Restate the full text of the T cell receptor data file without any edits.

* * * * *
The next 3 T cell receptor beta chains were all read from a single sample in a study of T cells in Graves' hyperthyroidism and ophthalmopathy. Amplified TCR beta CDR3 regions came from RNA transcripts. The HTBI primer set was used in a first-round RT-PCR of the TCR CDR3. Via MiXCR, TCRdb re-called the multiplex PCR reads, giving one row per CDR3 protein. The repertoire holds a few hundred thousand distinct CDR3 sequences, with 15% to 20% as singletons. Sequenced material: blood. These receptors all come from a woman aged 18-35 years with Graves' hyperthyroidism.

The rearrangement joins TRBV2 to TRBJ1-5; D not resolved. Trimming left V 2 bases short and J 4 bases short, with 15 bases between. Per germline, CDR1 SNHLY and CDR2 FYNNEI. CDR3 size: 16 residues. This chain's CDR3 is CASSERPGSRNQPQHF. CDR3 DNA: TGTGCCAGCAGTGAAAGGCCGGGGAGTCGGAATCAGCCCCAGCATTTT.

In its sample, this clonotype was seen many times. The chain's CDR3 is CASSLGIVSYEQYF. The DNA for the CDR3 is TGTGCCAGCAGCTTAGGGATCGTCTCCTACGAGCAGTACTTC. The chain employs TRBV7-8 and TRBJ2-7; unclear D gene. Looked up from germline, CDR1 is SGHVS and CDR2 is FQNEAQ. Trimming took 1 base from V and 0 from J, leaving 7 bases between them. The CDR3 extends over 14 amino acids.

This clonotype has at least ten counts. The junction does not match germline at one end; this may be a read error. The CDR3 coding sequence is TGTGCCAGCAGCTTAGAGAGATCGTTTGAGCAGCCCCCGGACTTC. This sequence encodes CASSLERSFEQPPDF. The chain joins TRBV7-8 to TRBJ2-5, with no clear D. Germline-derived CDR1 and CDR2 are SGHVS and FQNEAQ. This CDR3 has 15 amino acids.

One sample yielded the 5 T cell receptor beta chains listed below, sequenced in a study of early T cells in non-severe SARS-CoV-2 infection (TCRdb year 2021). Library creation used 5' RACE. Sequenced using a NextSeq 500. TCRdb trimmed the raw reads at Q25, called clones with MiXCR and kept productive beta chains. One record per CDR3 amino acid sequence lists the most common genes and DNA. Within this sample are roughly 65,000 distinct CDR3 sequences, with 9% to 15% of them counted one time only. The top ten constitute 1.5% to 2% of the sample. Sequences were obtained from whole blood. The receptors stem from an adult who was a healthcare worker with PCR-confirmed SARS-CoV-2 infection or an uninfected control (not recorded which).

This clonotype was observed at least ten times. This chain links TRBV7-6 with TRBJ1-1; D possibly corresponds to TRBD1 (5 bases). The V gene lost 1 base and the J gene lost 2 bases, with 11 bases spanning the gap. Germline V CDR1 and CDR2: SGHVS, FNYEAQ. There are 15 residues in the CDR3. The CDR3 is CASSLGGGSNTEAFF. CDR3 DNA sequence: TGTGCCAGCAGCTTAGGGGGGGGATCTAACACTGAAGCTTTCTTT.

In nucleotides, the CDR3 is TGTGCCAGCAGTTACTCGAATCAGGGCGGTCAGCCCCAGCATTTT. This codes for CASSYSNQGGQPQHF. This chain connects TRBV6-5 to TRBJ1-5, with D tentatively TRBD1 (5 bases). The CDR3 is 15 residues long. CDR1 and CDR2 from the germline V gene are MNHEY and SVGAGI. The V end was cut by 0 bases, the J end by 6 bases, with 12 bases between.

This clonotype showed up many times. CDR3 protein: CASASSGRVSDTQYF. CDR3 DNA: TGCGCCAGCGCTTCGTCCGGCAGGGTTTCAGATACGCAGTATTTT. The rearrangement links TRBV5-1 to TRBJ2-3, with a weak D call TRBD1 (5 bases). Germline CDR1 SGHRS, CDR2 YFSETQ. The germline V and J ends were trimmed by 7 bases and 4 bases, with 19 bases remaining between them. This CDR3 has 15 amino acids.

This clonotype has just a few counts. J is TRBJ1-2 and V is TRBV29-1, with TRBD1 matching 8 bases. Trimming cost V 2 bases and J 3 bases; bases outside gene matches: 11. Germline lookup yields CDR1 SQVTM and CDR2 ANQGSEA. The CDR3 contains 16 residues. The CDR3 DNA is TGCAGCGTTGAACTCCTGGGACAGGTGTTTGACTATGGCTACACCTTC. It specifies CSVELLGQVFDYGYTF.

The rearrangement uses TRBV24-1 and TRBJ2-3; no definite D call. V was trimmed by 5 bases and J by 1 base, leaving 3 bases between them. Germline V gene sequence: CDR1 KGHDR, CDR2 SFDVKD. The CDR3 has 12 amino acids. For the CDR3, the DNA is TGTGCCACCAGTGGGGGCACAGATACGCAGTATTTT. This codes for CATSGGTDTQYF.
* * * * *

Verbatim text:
The next 3 T cell receptor beta chains were all read from a single sample in a study of T cells in Graves' hyperthyroidism and ophthalmopathy. Amplified TCR beta CDR3 regions came from RNA transcripts. The HTBI primer set was used in a first-round RT-PCR of the TCR CDR3. Via MiXCR, TCRdb re-called the multiplex PCR reads, giving one row per CDR3 protein. The repertoire holds a few hundred thousand distinct CDR3 sequences, with 15% to 20% as singletons. Sequenced material: blood. These receptors all come from a woman aged 18-35 years with Graves' hyperthyroidism.

The rearrangement joins TRBV2 to TRBJ1-5; D not resolved. Trimming left V 2 bases short and J 4 bases short, with 15 bases between. Per germline, CDR1 SNHLY and CDR2 FYNNEI. CDR3 size: 16 residues. This chain's CDR3 is CASSERPGSRNQPQHF. CDR3 DNA: TGTGCCAGCAGTGAAAGGCCGGGGAGTCGGAATCAGCCCCAGCATTTT.

In its sample, this clonotype was seen many times. The chain's CDR3 is CASSLGIVSYEQYF. The DNA for the CDR3 is TGTGCCAGCAGCTTAGGGATCGTCTCCTACGAGCAGTACTTC. The chain employs TRBV7-8 and TRBJ2-7; unclear D gene. Looked up from germline, CDR1 is SGHVS and CDR2 is FQNEAQ. Trimming took 1 base from V and 0 from J, leaving 7 bases between them. The CDR3 extends over 14 amino acids.

This clonotype has at least ten counts. The junction does not match germline at one end; this may be a read error. The CDR3 coding sequence is TGTGCCAGCAGCTTAGAGAGATCGTTTGAGCAGCCCCCGGACTTC. This sequence encodes CASSLERSFEQPPDF. The chain joins TRBV7-8 to TRBJ2-5, with no clear D. Germline-derived CDR1 and CDR2 are SGHVS and FQNEAQ. This CDR3 has 15 amino acids.

One sample yielded the 5 T cell receptor beta chains listed below, sequenced in a study of early T cells in non-severe SARS-CoV-2 infection (TCRdb year 2021). Library creation used 5' RACE. Sequenced using a NextSeq 500. TCRdb trimmed the raw reads at Q25, called clones with MiXCR and kept productive beta chains. One record per CDR3 amino acid sequence lists the most common genes and DNA. Within this sample are roughly 65,000 distinct CDR3 sequences, with 9% to 15% of them counted one time only. The top ten constitute 1.5% to 2% of the sample. Sequences were obtained from whole blood. The receptors stem from an adult who was a healthcare worker with PCR-confirmed SARS-CoV-2 infection or an uninfected control (not recorded which).

This clonotype was observed at least ten times. This chain links TRBV7-6 with TRBJ1-1; D possibly corresponds to TRBD1 (5 bases). The V gene lost 1 base and the J gene lost 2 bases, with 11 bases spanning the gap. Germline V CDR1 and CDR2: SGHVS, FNYEAQ. There are 15 residues in the CDR3. The CDR3 is CASSLGGGSNTEAFF. CDR3 DNA sequence: TGTGCCAGCAGCTTAGGGGGGGGATCTAACACTGAAGCTTTCTTT.

In nucleotides, the CDR3 is TGTGCCAGCAGTTACTCGAATCAGGGCGGTCAGCCCCAGCATTTT. This codes for CASSYSNQGGQPQHF. This chain connects TRBV6-5 to TRBJ1-5, with D tentatively TRBD1 (5 bases). The CDR3 is 15 residues long. CDR1 and CDR2 from the germline V gene are MNHEY and SVGAGI. The V end was cut by 0 bases, the J end by 6 bases, with 12 bases between.

This clonotype showed up many times. CDR3 protein: CASASSGRVSDTQYF. CDR3 DNA: TGCGCCAGCGCTTCGTCCGGCAGGGTTTCAGATACGCAGTATTTT. The rearrangement links TRBV5-1 to TRBJ2-3, with a weak D call TRBD1 (5 bases). Germline CDR1 SGHRS, CDR2 YFSETQ. The germline V and J ends were trimmed by 7 bases and 4 bases, with 19 bases remaining between them. This CDR3 has 15 amino acids.

This clonotype has just a few counts. J is TRBJ1-2 and V is TRBV29-1, with TRBD1 matching 8 bases. Trimming cost V 2 bases and J 3 bases; bases outside gene matches: 11. Germline lookup yields CDR1 SQVTM and CDR2 ANQGSEA. The CDR3 contains 16 residues. The CDR3 DNA is TGCAGCGTTGAACTCCTGGGACAGGTGTTTGACTATGGCTACACCTTC. It specifies CSVELLGQVFDYGYTF.

The rearrangement uses TRBV24-1 and TRBJ2-3; no definite D call. V was trimmed by 5 bases and J by 1 base, leaving 3 bases between them. Germline V gene sequence: CDR1 KGHDR, CDR2 SFDVKD. The CDR3 has 12 amino acids. For the CDR3, the DNA is TGTGCCACCAGTGGGGGCACAGATACGCAGTATTTT. This codes for CATSGGTDTQYF.